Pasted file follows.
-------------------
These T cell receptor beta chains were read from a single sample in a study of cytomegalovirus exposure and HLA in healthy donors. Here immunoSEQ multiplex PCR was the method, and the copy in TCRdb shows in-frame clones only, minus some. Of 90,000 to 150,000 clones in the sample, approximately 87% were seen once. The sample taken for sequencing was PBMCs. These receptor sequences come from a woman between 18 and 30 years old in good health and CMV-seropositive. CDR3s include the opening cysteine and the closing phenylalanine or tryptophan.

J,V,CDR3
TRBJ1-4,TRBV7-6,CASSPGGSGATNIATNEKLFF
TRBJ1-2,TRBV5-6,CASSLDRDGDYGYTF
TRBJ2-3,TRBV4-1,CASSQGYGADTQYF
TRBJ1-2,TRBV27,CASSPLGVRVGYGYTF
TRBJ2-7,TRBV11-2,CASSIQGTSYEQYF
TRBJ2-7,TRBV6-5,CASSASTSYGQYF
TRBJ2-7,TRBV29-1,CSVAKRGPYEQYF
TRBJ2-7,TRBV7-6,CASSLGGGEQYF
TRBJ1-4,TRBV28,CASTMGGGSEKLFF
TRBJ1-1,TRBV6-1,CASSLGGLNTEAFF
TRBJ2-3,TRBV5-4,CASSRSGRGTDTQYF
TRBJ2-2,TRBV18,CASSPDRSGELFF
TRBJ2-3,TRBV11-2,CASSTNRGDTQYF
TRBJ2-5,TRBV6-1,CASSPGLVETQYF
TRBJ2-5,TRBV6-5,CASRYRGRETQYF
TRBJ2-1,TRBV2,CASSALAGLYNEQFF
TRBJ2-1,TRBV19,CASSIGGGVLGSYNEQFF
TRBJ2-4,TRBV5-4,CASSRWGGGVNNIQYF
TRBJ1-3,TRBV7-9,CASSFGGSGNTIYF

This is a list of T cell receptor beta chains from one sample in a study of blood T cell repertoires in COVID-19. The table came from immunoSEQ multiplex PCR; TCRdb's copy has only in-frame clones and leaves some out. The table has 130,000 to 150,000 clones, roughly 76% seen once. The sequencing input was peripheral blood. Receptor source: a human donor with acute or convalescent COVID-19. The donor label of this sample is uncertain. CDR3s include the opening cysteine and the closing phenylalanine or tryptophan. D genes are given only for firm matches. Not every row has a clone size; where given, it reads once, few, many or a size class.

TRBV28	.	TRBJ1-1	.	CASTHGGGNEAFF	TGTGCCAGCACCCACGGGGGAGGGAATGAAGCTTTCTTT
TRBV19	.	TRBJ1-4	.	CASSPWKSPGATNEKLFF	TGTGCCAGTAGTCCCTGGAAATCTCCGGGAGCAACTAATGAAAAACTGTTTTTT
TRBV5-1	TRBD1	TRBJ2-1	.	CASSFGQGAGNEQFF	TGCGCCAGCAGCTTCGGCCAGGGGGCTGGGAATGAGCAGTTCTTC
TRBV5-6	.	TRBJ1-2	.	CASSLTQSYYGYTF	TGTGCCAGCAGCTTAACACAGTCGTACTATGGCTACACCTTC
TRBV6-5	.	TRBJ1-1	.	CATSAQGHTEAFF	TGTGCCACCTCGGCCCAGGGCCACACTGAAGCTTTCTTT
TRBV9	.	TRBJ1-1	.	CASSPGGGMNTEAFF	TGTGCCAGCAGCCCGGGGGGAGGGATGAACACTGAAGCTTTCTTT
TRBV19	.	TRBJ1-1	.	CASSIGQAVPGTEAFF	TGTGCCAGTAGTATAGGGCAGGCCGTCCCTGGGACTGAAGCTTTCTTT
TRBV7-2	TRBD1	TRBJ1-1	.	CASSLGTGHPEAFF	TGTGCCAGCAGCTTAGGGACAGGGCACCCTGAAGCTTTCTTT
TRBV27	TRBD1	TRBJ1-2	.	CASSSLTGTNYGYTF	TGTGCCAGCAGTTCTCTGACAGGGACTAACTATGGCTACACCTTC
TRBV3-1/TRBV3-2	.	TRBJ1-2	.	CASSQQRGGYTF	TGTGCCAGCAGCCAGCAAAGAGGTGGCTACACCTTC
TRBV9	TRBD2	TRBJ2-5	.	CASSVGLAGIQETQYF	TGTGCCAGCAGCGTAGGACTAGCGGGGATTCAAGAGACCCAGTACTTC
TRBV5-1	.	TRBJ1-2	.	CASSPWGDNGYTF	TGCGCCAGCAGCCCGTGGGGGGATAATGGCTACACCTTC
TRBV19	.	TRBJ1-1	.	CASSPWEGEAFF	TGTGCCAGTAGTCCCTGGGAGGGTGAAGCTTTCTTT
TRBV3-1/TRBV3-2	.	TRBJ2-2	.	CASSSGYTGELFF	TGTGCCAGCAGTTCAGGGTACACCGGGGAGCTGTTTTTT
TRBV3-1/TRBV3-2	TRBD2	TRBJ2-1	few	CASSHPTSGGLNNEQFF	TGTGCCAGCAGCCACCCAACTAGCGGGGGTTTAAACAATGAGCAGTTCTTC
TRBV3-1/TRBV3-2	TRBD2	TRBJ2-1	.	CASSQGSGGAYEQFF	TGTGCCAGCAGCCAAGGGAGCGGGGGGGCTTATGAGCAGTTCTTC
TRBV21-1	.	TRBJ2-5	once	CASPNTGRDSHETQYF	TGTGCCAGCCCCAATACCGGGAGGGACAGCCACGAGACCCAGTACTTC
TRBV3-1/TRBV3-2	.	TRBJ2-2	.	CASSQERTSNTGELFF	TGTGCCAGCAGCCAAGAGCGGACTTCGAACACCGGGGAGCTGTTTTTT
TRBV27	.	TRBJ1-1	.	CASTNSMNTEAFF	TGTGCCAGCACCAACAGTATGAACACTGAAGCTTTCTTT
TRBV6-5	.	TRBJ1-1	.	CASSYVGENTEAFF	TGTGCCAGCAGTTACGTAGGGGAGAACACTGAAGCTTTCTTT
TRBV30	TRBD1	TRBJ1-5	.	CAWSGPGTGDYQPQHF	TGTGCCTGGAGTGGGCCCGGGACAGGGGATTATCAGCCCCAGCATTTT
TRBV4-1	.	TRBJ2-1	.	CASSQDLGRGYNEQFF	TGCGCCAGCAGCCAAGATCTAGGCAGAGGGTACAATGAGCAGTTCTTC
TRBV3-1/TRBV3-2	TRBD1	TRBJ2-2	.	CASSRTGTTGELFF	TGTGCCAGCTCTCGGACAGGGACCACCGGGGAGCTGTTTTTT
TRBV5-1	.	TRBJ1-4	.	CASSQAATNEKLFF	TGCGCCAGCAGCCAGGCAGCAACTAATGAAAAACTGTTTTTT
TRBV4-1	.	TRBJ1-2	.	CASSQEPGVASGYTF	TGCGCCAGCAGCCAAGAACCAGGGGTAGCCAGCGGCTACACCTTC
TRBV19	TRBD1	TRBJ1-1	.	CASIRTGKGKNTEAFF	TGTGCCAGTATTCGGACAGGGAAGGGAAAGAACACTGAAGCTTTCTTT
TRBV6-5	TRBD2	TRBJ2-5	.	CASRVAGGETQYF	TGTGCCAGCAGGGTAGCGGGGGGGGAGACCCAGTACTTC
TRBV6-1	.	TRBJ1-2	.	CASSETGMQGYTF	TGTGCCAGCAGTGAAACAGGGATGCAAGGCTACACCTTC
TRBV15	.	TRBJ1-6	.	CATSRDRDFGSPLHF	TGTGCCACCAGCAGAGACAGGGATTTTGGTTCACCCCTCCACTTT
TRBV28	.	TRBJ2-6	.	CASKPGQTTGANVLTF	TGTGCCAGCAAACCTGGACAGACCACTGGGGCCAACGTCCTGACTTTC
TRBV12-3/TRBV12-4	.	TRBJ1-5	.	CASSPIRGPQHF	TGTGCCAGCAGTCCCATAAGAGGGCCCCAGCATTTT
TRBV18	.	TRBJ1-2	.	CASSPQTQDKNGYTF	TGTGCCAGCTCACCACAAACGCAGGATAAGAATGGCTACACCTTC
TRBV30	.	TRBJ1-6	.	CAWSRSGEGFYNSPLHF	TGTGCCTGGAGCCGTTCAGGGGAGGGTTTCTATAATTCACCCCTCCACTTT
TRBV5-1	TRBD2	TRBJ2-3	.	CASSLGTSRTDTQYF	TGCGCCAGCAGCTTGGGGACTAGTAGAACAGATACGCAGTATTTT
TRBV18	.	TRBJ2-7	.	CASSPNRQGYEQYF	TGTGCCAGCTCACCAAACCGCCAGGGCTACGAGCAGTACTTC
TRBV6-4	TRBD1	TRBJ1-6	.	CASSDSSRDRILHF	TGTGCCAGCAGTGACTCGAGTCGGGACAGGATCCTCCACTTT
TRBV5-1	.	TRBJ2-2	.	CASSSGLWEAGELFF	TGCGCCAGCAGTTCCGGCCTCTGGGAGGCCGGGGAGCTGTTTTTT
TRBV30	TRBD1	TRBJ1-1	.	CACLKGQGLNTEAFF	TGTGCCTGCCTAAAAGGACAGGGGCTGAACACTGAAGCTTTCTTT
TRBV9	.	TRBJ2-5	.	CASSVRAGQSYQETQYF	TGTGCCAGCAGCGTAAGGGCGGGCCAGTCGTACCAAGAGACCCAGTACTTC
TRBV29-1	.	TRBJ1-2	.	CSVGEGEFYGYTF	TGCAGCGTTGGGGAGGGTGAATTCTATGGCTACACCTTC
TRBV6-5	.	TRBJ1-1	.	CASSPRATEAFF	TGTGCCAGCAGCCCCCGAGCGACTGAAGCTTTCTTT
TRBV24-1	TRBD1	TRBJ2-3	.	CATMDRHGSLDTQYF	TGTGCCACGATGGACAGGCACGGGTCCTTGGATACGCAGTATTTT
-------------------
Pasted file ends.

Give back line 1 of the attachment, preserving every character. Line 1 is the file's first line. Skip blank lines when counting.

These T cell receptor beta chains were read from a single sample in a study of cytomegalovirus exposure and HLA in healthy donors. Here immunoSEQ multiplex PCR was the method, and the copy in TCRdb shows in-frame clones only, minus some. Of 90,000 to 150,000 clones in the sample, approximately 87% were seen once. The sample taken for sequencing was PBMCs. These receptor sequences come from a woman between 18 and 30 years old in good health and CMV-seropositive. CDR3s include the opening cysteine and the closing phenylalanine or tryptophan.